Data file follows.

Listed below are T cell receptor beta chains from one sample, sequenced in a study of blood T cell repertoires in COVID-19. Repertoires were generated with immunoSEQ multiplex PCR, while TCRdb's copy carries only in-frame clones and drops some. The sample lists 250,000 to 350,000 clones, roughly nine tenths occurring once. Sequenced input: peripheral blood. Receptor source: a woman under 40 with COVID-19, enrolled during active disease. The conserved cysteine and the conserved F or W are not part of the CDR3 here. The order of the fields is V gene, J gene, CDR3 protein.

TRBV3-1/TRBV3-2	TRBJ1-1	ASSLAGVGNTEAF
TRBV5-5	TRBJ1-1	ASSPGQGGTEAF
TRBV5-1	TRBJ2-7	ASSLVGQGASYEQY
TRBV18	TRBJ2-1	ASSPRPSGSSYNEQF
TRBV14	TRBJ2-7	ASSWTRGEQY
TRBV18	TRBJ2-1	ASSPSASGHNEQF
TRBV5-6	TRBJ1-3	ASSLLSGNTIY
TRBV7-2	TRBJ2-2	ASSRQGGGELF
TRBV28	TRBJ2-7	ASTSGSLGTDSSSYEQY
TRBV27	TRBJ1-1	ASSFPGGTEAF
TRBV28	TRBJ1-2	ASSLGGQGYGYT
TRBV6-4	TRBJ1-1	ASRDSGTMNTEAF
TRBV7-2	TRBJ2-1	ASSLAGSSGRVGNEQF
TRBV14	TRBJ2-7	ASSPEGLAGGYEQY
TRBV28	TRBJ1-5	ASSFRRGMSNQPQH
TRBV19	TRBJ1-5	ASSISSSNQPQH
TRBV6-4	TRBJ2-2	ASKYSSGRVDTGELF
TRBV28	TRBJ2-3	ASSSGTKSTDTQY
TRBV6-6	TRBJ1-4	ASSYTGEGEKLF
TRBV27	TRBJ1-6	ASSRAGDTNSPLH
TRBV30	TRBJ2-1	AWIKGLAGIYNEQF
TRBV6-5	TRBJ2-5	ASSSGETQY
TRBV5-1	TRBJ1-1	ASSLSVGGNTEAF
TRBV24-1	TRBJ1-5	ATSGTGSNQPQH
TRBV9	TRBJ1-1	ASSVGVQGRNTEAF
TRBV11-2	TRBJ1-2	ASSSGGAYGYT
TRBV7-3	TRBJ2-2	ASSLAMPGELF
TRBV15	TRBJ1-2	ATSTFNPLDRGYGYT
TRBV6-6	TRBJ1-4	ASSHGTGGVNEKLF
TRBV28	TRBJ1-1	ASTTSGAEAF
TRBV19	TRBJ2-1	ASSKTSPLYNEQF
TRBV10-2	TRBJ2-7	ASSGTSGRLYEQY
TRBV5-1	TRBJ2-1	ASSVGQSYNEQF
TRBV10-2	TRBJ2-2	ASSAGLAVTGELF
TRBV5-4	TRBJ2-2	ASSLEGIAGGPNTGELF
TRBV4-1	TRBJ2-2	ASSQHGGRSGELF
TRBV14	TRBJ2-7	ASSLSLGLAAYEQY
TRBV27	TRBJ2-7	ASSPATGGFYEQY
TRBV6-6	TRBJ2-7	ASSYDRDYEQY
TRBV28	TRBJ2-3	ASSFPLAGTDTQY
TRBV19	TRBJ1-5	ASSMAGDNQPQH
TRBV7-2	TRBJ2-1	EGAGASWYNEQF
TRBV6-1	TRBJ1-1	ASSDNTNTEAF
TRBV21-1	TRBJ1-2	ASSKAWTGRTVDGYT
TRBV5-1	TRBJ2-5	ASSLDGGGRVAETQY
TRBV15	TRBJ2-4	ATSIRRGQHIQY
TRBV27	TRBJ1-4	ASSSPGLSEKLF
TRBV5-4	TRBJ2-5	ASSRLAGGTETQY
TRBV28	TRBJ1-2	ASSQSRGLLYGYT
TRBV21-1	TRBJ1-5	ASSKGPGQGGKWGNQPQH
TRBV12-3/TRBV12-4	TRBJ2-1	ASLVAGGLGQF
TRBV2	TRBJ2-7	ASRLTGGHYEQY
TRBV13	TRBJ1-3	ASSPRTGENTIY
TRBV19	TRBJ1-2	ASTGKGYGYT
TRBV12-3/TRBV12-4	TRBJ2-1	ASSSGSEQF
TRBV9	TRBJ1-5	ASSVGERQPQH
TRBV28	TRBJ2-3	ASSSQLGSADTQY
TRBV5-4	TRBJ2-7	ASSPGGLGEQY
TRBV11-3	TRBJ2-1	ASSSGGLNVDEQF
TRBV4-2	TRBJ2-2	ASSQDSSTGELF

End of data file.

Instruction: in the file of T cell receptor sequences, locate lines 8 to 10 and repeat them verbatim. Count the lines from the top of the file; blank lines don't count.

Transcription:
TRBV5-6	TRBJ1-3	ASSLLSGNTIY
TRBV7-2	TRBJ2-2	ASSRQGGGELF
TRBV28	TRBJ2-7	ASTSGSLGTDSSSYEQY